SO­CIAL RE­PORT

THE FU­TURE OF COU­TURE, DE­SIGNED BY SOME­ONE LIKE GILES DEA­CON, THAT YOU CAN THROW INTO YOUR WASH­ING MA­CHINE, AND THE END OF‘FIRST-WASH’ ANX­I­ETY ARE HERE

Marie Claire (South Africa) - - CONTENTS - WORDS ZANELE KU­MALO tthe abou learn fab­ric To key to top10 trends, go

50 shades of Lupita Does skin colour still

mat­ter?

if you had just spent R50 000 on a Giles Dea­con dress, would you even think of adding it to your load of laun­dry? And I don’t mean send­ing it to the dry-clean­ers, but putting it through one of your spe­cial cy­cles at home? That’s what Mr Dea­con, the top Bri­tish de­signer him­self as the global fash­ion con­sul­tant for Proc­ter & Gam­ble, to­gether with Louise Wil­son, Bri­tish pro­fes­sor and di­rec­tor of the most fa­mous fash­ion-de­sign school in the world – Cen­tral Saint Martins – along with high-minded fab­ric ex­perts and trend fore­cast­ers gath­ered at the Proc­ter & Gam­ble Fu­ture Fabrics event to share: how to bring high-end fash­ion into the clos­ets of ev­ery­day con­sumers. And to help us hold onto our favourite cloth­ing items for longer.

As Marc Ja­cobs, an­other fash­ion force, once said, ‘Clothes mean noth­ing un­til some­one lives in them.’ And he’s com­pletely right. Gar­ments come alive when the buyer takes them home and be­gins a sort of af­fair with them. A fever­ish ro­mance for a sea­son or some­times decades-long en­chant­ment. We know this de­pen­dence well; we all have at least one item of cloth­ing that we have a spe­cial in­ti­macy with. That well-worn pair of stretch jeans that even the fat­test day couldn’t touch, that jersey num­ber that dresses your hips with enough stir­ring to ren­der on­look­ers en­vi­ous or lust­ful; items never to be dis­carded. Some­times not even when they’re fall­ing apart. So, while fash­ion changes and fabrics evolve, one thing that stays con­stant is people try­ing to pro­tect the re­la­tion­ship they have with their cloth­ing. We spend a lot of money buy­ing our clothes so it makes sense to try and take care of them, to keep them in that sweet spot of look­ing like new but also feel­ing like your most favourite thing in the whole world.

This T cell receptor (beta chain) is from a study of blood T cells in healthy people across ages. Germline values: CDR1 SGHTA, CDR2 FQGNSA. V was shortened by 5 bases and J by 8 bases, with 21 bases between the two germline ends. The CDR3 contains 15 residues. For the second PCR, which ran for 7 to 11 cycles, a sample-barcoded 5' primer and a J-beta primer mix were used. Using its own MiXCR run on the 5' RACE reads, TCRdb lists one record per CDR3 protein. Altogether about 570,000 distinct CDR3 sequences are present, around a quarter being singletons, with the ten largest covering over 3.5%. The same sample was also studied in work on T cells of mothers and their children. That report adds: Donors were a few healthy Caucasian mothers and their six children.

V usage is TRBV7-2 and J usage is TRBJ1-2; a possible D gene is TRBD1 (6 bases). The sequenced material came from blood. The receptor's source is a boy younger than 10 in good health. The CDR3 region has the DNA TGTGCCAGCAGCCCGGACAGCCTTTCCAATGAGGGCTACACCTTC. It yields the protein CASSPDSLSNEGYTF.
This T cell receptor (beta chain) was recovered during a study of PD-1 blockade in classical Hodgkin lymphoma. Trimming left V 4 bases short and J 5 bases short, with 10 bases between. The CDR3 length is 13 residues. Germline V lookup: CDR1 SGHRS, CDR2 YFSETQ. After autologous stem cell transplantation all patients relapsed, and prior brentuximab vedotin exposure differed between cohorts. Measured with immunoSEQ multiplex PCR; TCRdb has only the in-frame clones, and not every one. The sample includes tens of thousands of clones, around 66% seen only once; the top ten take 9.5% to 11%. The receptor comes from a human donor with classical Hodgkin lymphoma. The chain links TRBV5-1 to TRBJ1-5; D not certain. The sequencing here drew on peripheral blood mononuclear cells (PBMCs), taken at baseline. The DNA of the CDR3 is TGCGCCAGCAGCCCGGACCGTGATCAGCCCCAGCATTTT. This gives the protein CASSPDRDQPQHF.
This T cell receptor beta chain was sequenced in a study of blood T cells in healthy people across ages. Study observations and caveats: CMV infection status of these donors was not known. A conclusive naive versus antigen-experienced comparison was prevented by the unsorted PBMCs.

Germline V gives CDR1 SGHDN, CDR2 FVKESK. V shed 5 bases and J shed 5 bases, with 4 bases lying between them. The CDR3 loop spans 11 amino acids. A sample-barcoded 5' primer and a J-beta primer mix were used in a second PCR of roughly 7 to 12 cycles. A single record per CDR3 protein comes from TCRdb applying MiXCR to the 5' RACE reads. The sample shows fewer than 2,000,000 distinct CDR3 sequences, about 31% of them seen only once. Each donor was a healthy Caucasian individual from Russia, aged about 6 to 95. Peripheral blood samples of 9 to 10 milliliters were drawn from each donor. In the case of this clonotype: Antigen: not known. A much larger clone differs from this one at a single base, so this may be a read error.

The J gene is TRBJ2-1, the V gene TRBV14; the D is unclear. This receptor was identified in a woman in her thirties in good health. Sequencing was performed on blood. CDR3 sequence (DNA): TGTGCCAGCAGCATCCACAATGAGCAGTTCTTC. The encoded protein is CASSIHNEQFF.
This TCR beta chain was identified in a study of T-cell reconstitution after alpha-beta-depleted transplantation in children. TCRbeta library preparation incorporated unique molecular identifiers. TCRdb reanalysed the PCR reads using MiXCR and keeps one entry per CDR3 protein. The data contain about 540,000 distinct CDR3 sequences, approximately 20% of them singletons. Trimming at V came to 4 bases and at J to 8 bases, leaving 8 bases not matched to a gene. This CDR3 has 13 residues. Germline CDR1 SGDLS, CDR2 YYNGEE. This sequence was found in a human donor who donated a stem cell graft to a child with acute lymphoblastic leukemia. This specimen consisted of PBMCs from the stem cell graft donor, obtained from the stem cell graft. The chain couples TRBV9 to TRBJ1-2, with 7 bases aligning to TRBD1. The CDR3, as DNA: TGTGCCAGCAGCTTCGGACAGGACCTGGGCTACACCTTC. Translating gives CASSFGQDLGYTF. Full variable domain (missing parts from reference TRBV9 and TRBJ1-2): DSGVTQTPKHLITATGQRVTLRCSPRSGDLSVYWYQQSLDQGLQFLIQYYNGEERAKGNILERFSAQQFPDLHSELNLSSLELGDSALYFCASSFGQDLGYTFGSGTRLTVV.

The stylish con­fer­ence, held in Mi­lan – the home of ex­quis­ite tex­tiles, tai­lor­ing and one of the four big­gest fash­ion weeks in the world – was like be­ing at the most high-tech gath­er­ing of fab­ric mas­ter­minds. There was much talk

Just as you cleanse, tone and mois­tur­ize your skin (…) the fab­ric of your clothes needs the same three-step care

of care regimes dis­cussed with me­dia from glossies based around the world – the three­step of fab­ric sci­ence – and the anal­ogy of skin or hair care was a recurring theme. Just as you cleanse, tone and mois­tur­ize your skin, they ex­plained how the fab­ric of your clothes needs the same three-step care – cleans­ing, colour pro­tec­tion, en­hanc­ing and soft­en­ing. But, un­like skin, cloth­ing of­fers a par­tic­u­lar dilemma – laun­der­ing causes dam­age and ages the gar­ment. It’s that ‘first-wash’ anx­i­ety, where you might hold off clean­ing your newly ac­quired item un­til wear­ing it com­fort­ably be­comes a hy­giene is­sue. Fi­bre sci­en­tists (one even works for NASA) an­a­lysed the life cy­cle of cer­tain fabrics and how they age in or­der to find out how best to pro­long the longevity of clothes, look­ing right down to the mi­cro­scopic level of fi­bre and how stains and soiling af­fect fabrics.

In­spired by this new tech­nol­ogy that Proc­ter & Gam­ble are us­ing in their wash­ing pow­der, Ariel – which prom­ises to pro­long the life, beauty and per­for­mance of clothes – the won­der­fully charm­ing Dea­con launched a whole range of cou­ture cloth­ing that could sur­vive nu­mer­ous spins in your wash­ing ma­chine at home. (Pro­vided the right wash­ing pow­der was used, nat­u­rally.) In­clud­ing draped gowns with flo­ral ap­pliqués, his seven de­signs, in a pal­ette of bright or­ange and black, were made from fabrics like poly wool or coated in lac­quer, which you could lit­er­ally throw into the wash. It was ex­tra­or­di­nary, this ma­chine-wash­able cap­sule collection, and no less beau­ti­ful or less con­cep­tu­al­ized than any­thing he would usu­ally place on the cat­walks of Mi­lan Fash­ion Week. In fact, I even told him how un­com­fort­able I was with the idea of putting his de­signs in a load of laun­dry. But that was of course the whole point.

The de­but of Giles Dea­con’s en­tirely wash­able collection of seven dresses for Proc­ter & Gam­ble

Fab­ric Care’s Fu­ture Fab­ric pro­gramme, first un­veiled in

Mi­lan in Novem­ber 2013; back­stage with mod­els; the two new dresses from Giles Dea­con’s A/W 2014 collection;

cat­walk im­ages from Giles Dea­con’s collection at Lon­don

Fash­ion Week A/W 2014.

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